What is mom guilt?

Mom guilt

Mom guilt is not something I really put much thought into until recently. I am co-leading a small group on parenting at my church, and one of the topics we explored a few weeks ago was mom guilt, just because it kept coming up, and it seemed like it was worth digging into a little bit. Well, doing that little study on mommy guilt really going me thinking, and I realized that so much of the stuff I’ve been carrying around with me since becoming a parent falls into this mom guilt category.

I decided to write a short little devotional post to encourage moms, but when I sat down to actually find the words, I realized I wanted to know a lot more about what aspects of mom guilt that my readers/friends/peers are struggling with. So, I thought I’d send out a quick little survey so a few people might give me some insight. Well, 67 responses and 2 weeks later, I finally have the first part of what has turned into a small series on mom guilt ready for you.

Welcome to The Christian Mom’s Guide to Mom Guilt, Part 1–we’re going to dive into what mom guilt looks like and how to tell the difference between guilt and shame (and why that’s important.

Disclaimer: I am not a medical professional, and this post is for informational purposes only. If you are struggling with guilt or shame that you just can’t shake, please, please go talk to your doctor, your therapist, or another professional who can help you.


This post contains affiliate links, which means that if you click through and make a purchase, I may receive a small commission at no additional cost to you. You can read my full disclosure here (if you feel like it).


What is mom guilt?

Mom guilt is guilt that mothers experience as a result of feeling inadequate. Mom guilt comes in about a zillion flavors, and it’s affected by just as many variables.

For some mamas, mom guilt starts up in pregnancy and doesn’t really ever let up. For others, it seems to come and go, based on how smoothly things are running.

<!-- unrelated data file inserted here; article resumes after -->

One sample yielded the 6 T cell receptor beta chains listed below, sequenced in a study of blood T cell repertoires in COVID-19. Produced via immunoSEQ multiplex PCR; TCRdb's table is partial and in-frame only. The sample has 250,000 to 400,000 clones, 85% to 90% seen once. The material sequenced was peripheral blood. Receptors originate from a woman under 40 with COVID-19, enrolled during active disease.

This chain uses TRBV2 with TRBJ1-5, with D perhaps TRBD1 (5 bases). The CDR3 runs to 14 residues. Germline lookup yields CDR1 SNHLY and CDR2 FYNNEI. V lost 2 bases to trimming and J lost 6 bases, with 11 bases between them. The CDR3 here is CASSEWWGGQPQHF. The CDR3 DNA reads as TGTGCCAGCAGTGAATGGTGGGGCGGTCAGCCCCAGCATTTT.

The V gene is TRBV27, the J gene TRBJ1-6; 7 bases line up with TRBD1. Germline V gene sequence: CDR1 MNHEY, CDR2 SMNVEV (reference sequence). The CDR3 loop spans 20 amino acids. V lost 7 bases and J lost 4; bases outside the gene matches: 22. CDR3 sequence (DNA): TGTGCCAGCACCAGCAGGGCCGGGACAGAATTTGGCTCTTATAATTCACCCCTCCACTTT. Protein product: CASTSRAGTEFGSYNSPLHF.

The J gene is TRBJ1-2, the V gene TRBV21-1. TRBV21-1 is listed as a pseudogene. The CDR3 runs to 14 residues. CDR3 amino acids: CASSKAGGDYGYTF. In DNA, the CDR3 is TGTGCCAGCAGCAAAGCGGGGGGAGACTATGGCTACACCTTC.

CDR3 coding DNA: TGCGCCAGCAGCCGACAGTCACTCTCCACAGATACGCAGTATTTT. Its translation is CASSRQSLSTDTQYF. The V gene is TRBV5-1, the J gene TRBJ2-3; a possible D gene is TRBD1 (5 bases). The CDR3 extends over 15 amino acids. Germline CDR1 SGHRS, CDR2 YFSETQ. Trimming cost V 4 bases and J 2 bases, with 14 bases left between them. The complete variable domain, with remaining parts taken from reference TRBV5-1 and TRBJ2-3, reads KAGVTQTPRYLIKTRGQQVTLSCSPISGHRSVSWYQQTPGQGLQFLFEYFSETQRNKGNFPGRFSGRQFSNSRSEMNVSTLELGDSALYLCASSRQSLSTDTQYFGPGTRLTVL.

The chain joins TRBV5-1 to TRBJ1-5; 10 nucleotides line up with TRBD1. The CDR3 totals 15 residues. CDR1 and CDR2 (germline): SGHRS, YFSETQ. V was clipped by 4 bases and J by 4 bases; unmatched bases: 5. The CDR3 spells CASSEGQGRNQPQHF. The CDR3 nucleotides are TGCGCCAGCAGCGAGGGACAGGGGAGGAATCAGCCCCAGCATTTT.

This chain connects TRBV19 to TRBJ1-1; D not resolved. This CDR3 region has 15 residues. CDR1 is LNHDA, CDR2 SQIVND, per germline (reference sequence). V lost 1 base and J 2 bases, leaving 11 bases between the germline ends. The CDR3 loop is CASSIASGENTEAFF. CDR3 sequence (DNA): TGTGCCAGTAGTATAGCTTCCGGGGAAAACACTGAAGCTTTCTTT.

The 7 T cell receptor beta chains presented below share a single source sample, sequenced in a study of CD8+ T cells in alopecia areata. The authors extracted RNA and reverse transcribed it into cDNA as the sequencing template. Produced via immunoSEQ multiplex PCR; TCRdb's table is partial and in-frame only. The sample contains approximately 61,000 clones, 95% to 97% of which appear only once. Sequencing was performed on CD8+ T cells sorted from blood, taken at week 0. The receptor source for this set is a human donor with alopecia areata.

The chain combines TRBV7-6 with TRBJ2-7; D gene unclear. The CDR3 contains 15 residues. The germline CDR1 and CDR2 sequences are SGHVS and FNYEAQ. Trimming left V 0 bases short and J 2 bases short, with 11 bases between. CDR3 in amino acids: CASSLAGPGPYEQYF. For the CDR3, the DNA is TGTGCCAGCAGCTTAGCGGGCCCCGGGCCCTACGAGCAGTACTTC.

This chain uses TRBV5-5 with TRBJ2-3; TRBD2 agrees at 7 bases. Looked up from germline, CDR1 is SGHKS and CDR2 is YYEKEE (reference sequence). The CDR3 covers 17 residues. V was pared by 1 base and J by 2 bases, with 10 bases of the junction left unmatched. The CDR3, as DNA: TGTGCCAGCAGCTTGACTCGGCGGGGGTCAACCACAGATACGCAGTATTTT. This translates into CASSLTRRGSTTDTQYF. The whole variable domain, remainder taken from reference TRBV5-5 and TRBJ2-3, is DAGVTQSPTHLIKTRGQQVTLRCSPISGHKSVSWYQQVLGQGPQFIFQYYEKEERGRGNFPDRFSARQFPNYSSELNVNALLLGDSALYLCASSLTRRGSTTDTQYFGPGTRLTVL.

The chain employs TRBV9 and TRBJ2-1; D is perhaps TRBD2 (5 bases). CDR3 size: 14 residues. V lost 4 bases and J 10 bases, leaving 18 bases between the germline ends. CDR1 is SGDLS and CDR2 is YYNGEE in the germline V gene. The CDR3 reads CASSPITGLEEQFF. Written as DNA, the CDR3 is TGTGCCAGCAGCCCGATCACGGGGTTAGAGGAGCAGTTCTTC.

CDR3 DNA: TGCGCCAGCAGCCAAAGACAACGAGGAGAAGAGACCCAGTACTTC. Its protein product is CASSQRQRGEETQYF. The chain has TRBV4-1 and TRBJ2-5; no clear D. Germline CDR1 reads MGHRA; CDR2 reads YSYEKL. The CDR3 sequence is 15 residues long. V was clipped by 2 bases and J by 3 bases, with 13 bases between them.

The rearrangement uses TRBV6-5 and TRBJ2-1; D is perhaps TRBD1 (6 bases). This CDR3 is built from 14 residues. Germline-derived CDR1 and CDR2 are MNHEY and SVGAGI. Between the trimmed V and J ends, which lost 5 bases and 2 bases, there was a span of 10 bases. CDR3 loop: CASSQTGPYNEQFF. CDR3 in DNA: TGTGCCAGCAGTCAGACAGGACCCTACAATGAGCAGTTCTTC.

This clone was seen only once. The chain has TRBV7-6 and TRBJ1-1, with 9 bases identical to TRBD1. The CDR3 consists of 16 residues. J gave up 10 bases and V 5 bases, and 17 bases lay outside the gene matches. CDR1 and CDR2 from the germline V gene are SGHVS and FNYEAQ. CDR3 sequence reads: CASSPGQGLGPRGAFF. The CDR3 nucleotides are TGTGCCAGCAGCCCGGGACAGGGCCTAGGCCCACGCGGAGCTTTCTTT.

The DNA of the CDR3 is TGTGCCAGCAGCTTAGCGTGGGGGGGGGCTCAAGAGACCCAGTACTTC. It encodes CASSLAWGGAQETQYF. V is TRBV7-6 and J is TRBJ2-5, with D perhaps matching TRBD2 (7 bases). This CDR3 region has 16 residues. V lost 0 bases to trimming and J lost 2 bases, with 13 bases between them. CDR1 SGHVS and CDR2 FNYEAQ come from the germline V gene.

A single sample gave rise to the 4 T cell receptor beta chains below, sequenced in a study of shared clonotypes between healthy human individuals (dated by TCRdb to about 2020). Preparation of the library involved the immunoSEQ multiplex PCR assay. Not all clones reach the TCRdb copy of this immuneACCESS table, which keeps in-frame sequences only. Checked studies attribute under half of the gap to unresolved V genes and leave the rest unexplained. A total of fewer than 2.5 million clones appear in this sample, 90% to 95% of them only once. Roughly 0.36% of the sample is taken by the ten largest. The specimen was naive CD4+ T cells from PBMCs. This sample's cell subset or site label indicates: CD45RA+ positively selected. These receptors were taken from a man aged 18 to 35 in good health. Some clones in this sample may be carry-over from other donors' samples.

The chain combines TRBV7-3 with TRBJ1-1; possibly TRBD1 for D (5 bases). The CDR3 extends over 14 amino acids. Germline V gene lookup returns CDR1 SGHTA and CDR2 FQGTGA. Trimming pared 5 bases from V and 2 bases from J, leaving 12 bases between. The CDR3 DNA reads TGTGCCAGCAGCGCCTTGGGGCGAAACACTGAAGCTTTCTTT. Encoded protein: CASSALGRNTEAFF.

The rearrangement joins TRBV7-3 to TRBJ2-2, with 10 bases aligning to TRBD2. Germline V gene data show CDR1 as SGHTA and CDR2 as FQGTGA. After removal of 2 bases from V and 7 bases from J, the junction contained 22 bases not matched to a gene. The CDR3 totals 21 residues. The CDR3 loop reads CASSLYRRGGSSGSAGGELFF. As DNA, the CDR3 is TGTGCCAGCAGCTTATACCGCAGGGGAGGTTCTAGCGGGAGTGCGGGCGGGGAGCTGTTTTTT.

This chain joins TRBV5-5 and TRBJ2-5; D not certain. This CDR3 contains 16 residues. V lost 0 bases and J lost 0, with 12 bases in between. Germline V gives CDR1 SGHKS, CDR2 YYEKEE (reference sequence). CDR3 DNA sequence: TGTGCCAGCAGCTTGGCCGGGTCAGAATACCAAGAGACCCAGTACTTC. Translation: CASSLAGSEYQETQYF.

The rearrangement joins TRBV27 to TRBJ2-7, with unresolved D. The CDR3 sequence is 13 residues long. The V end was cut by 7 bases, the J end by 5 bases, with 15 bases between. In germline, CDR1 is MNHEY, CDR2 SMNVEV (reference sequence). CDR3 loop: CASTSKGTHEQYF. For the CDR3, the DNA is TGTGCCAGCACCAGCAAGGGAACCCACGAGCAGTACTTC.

Mommy guilt can be a self-compounding issue, because sometimes we feel so crippled by our guilt that we have an even harder time dealing with things that we’re feeling bad about not keeping up with or being enough for.

Is mom guilt for real?

I recently sent out a survey about mommy guilt to the Christian mamas I am connected to on social media, and invited them to share it with their mom friends, as well. So far, I’ve received 67 responses, and though my research is very informal, and the sample size is small, it’s clear that most of us (more than 95% of those who responded to me) are experiencing or have experienced mom guilt regularly.

**The graphs and charts you see in this post are all from the results of my survey, unless otherwise labeled.**

Have you or do you regularly experience what you would call mom guilt? Pie Graph, Disciple MamaSo, is mom guilt real? The short answer? Yes.

The longer answer is really long, but here’s a summary: researchers (as well as pretty much all other people) have noticed symptoms of mom guilt for a long time now. Anything a mom does OR doesn’t do can be a potential source of mom guilt.

I realize that all of this sounds very dramatic, and we have positive interactions with moms all the time, so how could so many possibly be experiencing this mommy guilt phenomenon?

Honestly, for me, at least (and for many of the amazing mothers that I know and love), the whole mom guilt thing is pretty quiet. It runs in the background. It’s not something that we sit around thinking about consciously and constantly.

But for many of us, it’s there. It flares up when we’re worn down, when the house is a wreck and we can’t see how we can possibly make it stay any better. It rears its ugly head when we snap at our kids instead of responding patiently to them. It slips into our thoughts as we lie awake at night, reviewing the day’s not-done list, or in the early mornings when we wake up before our kids in a desperate attempt to get just half a step ahead.

Mom guilt assails us when we’re scrolling through our Instagram feeds, taking in snapshot after snapshot of curated moments of smiling families framed in spotless environments.

It gets us when we struggle to balance the budget and think it might have been a mistake to become a stay-at-home mom. And it stings us when we drop our kids off at daycare before sunrise and don’t pick them up again until dinner time, because time with our children is more important than having a career, right?

Even you moms that have all the stuff together that I don’t are at risk–your home is immaculate, your kids are eating organic, no-sugar-added, 27 servings of veggies a day diets, and you’re always on time with your hair done and more than one choice of clean socks–but maybe the time it takes to do all that means you deal with a nagging feeling that you’re not spending enough time actually PRESENT with your kids.

What Causes Mom Guilt?